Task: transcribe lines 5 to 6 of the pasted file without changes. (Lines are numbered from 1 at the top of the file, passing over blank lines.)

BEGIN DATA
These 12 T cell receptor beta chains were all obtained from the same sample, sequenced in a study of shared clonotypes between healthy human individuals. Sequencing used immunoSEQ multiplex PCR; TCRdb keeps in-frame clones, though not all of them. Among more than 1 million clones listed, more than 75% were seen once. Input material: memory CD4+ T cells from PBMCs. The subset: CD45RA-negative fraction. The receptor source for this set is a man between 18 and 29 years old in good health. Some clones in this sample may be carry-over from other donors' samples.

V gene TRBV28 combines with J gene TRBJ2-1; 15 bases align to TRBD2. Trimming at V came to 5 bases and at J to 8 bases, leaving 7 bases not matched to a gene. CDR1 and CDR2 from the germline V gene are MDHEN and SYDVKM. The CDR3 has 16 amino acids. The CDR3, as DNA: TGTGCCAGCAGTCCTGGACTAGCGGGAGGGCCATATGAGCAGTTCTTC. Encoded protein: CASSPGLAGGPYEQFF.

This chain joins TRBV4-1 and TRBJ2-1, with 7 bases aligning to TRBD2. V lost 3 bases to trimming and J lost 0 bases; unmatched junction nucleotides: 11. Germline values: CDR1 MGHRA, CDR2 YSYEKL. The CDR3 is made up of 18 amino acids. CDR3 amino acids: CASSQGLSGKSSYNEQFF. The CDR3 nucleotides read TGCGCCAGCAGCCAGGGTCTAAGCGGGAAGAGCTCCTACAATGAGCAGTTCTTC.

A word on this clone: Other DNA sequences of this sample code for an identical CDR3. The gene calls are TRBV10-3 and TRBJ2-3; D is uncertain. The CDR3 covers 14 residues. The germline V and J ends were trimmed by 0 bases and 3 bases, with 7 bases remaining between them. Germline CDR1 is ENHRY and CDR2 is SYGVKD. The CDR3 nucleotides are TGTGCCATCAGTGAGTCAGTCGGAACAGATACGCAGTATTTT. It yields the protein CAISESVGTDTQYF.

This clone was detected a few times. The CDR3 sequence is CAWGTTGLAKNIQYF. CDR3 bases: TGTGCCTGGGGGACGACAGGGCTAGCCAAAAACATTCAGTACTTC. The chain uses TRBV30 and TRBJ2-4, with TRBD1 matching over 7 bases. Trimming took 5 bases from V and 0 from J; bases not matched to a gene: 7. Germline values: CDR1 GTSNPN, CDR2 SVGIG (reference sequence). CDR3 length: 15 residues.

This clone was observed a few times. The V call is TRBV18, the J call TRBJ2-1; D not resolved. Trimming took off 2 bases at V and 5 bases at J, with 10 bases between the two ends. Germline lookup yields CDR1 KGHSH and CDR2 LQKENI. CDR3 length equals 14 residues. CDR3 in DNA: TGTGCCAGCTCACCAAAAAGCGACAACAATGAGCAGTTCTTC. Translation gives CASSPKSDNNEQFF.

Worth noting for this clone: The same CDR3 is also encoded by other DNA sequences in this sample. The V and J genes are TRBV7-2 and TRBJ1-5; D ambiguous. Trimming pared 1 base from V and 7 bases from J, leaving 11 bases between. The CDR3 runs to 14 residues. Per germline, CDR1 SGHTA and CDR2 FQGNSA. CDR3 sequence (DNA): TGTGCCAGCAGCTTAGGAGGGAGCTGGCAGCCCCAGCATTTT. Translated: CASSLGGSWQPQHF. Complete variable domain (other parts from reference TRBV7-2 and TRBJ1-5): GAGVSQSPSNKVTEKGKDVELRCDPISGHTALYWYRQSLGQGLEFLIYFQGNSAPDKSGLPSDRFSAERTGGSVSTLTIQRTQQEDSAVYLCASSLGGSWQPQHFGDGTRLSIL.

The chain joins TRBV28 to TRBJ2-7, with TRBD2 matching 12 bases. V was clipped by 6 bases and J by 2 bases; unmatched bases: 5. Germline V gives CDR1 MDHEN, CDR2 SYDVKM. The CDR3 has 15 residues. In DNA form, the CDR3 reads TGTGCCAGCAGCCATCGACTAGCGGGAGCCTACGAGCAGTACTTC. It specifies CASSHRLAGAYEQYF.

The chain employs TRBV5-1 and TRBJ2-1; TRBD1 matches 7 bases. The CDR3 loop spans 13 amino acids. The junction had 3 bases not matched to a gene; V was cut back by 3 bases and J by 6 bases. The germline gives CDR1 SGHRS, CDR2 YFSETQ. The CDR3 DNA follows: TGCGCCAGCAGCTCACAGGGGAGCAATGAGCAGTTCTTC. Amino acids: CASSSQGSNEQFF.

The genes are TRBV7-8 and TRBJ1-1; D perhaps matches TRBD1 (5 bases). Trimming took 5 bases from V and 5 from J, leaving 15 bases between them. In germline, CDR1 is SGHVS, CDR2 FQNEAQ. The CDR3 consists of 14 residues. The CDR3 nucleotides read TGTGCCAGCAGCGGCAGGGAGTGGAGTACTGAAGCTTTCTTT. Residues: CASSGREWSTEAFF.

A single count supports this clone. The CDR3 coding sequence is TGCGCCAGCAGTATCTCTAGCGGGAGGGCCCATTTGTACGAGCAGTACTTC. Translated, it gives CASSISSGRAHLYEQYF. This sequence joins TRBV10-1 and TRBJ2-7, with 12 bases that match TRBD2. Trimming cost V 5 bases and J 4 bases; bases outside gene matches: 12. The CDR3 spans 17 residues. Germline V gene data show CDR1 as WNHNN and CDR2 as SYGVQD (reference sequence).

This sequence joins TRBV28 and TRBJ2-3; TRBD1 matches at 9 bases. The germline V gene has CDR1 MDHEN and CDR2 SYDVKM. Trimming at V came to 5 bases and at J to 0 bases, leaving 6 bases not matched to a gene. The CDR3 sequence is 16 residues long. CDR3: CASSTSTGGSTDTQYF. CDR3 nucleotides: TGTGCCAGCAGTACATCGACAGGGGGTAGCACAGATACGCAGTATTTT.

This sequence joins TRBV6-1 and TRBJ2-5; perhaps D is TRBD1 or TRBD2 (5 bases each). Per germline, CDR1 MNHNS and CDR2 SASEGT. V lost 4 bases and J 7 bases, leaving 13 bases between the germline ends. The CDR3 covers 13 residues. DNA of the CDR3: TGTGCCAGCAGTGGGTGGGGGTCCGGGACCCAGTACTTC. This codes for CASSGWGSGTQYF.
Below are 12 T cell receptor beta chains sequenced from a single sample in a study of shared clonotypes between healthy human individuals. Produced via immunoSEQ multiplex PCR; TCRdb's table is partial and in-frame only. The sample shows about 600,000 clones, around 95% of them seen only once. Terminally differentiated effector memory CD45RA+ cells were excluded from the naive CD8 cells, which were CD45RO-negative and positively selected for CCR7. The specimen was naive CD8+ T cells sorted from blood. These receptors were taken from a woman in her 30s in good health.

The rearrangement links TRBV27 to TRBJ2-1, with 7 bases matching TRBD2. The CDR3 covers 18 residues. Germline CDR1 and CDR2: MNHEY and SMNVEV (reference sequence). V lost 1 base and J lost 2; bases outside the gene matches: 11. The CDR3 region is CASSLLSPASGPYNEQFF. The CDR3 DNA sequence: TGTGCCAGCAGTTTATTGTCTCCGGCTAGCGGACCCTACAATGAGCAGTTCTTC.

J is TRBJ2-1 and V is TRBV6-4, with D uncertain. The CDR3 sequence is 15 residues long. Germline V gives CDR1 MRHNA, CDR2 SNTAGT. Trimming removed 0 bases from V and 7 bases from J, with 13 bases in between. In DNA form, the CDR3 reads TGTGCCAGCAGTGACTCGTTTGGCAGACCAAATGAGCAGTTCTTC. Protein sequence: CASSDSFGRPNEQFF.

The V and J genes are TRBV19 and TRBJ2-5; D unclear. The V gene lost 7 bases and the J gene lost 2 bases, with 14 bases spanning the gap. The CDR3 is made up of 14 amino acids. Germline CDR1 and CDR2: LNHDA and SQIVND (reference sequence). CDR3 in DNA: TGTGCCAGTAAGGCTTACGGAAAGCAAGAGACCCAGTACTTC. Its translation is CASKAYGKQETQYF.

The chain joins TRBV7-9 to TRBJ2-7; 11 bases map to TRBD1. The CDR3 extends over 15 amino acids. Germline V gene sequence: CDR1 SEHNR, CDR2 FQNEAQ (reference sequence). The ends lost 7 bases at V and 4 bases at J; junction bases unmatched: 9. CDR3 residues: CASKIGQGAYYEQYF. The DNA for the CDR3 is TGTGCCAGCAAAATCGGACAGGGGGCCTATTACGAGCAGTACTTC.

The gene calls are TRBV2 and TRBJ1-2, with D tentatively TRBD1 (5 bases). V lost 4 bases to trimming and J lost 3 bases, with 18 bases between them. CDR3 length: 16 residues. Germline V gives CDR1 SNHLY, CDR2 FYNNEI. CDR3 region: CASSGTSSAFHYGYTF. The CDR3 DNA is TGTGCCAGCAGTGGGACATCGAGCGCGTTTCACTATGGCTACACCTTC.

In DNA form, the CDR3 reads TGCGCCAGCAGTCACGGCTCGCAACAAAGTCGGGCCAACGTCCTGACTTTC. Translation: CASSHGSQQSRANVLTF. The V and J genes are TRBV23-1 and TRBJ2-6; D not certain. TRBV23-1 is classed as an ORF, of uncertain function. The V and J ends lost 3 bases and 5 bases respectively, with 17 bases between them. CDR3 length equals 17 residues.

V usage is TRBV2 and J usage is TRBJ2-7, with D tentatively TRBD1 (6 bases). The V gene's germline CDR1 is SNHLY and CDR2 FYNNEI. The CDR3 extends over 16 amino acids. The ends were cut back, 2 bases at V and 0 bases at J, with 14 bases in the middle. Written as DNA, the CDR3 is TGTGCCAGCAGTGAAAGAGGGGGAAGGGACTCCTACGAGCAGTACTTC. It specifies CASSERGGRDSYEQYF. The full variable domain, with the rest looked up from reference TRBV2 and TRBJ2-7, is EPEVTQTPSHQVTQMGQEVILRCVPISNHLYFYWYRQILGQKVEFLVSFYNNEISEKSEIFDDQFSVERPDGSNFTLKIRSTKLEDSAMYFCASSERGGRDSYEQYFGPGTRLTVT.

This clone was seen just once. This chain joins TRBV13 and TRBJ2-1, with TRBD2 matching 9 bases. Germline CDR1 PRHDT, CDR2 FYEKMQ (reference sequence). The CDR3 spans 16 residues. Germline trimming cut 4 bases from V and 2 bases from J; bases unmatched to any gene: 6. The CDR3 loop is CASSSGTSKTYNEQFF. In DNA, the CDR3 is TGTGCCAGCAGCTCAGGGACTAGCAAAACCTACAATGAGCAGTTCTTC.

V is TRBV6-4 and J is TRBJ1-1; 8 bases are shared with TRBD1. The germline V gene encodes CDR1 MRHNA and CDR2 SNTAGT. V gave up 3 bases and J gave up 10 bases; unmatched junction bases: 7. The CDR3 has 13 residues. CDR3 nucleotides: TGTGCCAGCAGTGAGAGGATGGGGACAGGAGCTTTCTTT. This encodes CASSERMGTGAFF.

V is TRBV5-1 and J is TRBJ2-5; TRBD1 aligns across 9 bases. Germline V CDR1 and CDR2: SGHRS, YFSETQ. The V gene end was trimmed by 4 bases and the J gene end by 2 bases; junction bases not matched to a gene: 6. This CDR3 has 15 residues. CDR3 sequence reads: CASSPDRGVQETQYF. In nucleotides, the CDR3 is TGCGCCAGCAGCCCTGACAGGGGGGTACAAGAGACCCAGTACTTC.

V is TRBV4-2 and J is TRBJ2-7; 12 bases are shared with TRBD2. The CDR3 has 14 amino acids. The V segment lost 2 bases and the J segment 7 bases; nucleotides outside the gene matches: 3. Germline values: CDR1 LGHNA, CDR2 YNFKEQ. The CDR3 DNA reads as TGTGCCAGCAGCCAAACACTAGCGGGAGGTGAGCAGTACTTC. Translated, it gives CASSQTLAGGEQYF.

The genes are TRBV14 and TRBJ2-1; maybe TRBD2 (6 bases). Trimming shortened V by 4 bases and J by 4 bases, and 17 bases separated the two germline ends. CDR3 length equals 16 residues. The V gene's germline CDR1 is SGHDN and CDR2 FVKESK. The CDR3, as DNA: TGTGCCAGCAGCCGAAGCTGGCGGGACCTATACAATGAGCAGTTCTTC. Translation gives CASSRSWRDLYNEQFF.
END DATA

This clone was detected a few times. The CDR3 sequence is CAWGTTGLAKNIQYF. CDR3 bases: TGTGCCTGGGGGACGACAGGGCTAGCCAAAAACATTCAGTACTTC. The chain uses TRBV30 and TRBJ2-4, with TRBD1 matching over 7 bases. Trimming took 5 bases from V and 0 from J; bases not matched to a gene: 7. Germline values: CDR1 GTSNPN, CDR2 SVGIG (reference sequence). CDR3 length: 15 residues.

This clone was observed a few times. The V call is TRBV18, the J call TRBJ2-1; D not resolved. Trimming took off 2 bases at V and 5 bases at J, with 10 bases between the two ends. Germline lookup yields CDR1 KGHSH and CDR2 LQKENI. CDR3 length equals 14 residues. CDR3 in DNA: TGTGCCAGCTCACCAAAAAGCGACAACAATGAGCAGTTCTTC. Translation gives CASSPKSDNNEQFF.